Yajurveda

The Yajur-Veda ("Veda of sacrificial formulas") consists of archaic prose mantras and also in part of verses borrowed from the Rig-Veda. Its purpose was practical, in that each mantra must accompany an action in sacrifice but, unlike the Sama-Veda, it was compiled to apply to all sacrificial rites, not merely the Soma offering. There are two major recensions of this Veda known as the "Black" and "White" Yajur-Veda. The origin and meaning of these designations are not very clear. The White Yajur-Veda contains only the verses and sayings necessary for the sacrifice, while explanations exist in a separate Brahmana work. It differs widely from the Black Yajurveda, which incorporates such explanations in the work itself, often immediately following the verses. Of the Black Yajurveda four major recensions survive, all showing by and large the same arrangement, but differing in many other respects, notably in the individual discussion of the rituals but also in matters of phonology and accent.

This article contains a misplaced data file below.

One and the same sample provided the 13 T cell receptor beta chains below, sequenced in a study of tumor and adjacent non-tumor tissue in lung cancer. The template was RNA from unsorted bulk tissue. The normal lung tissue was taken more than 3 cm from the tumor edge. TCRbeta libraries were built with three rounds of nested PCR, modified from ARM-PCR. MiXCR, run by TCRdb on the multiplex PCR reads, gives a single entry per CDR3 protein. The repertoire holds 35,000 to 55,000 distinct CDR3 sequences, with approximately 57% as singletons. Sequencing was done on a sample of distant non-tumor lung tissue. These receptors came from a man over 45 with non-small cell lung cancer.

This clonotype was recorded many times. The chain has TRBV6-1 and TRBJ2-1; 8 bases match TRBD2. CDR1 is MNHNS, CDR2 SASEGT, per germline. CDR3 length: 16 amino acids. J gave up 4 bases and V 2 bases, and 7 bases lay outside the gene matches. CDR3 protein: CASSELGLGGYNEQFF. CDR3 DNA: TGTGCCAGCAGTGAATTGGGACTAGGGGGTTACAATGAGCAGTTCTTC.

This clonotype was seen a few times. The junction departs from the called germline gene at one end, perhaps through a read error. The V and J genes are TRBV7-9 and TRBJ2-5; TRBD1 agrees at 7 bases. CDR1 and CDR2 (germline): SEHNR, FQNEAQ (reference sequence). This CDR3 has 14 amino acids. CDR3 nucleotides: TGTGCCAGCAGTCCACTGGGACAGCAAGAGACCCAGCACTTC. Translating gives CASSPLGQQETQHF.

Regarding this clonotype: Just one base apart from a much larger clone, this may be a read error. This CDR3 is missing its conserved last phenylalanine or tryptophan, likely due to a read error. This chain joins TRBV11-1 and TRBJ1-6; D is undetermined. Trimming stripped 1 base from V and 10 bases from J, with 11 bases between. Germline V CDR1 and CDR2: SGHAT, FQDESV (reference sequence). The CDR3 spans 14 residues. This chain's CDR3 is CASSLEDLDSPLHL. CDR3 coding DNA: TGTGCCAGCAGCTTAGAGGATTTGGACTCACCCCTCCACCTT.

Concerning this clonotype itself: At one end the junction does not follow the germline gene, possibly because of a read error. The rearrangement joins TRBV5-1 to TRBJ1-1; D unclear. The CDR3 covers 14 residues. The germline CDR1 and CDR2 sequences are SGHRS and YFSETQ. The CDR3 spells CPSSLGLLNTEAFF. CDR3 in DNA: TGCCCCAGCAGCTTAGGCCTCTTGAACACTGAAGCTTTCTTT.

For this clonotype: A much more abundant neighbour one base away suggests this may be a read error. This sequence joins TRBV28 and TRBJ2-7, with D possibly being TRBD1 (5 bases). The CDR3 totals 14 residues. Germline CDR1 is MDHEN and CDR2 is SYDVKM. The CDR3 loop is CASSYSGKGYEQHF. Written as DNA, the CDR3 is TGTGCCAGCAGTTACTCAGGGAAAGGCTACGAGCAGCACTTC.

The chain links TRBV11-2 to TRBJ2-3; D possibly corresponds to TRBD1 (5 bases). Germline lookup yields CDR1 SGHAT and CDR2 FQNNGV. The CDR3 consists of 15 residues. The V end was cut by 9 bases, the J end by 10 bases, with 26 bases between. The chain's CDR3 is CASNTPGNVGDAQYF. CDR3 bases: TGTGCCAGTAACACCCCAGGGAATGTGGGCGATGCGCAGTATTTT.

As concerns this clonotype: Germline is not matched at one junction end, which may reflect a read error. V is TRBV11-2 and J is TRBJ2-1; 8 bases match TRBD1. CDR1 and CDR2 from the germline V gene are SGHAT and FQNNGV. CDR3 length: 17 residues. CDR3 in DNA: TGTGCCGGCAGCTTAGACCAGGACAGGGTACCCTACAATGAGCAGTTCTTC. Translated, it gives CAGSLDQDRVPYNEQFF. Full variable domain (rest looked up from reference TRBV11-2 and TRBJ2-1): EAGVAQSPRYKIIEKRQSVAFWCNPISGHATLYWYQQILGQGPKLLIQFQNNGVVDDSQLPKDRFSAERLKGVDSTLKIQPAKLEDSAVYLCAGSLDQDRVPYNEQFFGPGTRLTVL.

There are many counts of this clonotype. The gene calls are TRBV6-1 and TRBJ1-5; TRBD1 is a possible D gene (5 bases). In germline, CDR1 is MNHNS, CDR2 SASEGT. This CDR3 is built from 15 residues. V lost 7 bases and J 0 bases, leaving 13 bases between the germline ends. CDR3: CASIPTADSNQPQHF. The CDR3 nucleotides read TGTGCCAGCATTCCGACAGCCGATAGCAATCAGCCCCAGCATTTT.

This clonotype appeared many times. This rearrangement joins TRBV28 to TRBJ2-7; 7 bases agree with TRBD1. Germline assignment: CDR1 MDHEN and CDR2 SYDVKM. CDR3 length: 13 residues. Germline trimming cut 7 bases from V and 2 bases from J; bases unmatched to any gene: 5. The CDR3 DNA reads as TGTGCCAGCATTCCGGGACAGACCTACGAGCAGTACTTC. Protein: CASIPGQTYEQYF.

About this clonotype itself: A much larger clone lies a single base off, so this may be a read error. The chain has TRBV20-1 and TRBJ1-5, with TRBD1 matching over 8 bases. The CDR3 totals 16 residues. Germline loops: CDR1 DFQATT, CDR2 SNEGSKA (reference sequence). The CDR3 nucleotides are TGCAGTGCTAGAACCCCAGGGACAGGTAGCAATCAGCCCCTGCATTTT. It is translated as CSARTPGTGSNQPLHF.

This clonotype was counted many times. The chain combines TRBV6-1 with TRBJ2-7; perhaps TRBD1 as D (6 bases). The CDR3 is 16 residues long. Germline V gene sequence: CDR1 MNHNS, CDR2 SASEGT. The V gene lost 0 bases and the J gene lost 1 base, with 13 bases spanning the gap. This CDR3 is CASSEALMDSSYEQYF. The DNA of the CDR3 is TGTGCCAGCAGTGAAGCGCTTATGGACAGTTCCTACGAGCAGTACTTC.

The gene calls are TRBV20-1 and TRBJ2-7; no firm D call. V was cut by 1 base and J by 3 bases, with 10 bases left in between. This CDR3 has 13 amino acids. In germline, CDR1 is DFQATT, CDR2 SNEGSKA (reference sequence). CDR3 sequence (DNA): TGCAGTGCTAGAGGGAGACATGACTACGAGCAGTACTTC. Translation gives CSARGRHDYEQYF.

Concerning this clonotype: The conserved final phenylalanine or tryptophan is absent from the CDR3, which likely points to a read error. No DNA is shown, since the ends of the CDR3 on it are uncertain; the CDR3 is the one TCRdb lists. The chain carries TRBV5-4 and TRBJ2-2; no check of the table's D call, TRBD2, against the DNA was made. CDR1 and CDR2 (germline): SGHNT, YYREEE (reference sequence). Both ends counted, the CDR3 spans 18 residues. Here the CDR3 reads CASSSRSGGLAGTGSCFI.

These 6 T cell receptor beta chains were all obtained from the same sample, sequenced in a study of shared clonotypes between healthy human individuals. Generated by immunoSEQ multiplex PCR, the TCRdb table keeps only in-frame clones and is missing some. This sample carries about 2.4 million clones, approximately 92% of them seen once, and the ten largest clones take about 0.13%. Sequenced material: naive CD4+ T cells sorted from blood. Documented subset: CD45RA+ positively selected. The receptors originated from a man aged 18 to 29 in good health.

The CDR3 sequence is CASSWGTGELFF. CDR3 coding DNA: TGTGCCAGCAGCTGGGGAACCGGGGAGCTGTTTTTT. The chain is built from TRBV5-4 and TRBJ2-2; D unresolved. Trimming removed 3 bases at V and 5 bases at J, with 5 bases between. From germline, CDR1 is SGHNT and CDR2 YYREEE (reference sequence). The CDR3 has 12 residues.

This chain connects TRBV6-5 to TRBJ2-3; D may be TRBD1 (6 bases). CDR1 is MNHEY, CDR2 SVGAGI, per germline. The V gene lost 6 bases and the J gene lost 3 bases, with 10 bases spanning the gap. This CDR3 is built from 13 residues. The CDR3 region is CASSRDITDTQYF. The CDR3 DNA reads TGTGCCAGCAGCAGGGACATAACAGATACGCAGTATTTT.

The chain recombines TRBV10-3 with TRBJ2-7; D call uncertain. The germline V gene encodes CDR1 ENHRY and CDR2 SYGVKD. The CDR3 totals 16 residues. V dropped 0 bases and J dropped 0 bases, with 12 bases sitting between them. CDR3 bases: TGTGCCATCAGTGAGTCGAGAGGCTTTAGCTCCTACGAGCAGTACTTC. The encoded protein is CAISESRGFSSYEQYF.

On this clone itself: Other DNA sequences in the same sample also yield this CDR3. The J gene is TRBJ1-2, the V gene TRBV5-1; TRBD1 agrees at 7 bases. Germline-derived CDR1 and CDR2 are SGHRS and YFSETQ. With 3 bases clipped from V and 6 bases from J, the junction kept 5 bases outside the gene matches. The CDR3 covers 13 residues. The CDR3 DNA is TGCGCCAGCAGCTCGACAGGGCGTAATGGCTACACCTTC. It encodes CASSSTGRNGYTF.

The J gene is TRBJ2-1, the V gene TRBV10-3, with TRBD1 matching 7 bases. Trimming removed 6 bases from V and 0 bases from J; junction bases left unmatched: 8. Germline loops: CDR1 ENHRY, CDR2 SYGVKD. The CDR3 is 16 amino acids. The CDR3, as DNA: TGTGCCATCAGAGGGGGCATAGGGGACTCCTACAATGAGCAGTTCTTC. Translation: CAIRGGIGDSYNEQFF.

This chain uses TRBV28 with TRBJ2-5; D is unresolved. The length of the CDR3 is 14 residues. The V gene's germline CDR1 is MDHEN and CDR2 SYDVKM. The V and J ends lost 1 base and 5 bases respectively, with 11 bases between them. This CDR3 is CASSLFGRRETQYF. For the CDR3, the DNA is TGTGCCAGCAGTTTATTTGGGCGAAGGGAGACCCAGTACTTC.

Yajurveda refers to acts of worship such as oblations made into Agni or Fire. It has two branches, Krishna or Black and Shukla or White. While both contain mantras or incantations to be chanted at rituals, Black Yajurveda also has many explanations. The recensions of Black Yajurveda are Taittirya, Katthaka, Maitrayani and Kapishtthala. Those of White Yajurveda are Madhyanadina and Kanva. The literary value of Yajurveda is mostly for its prose, which consists of short terse sentences full of meaning and cadence. 


Samveda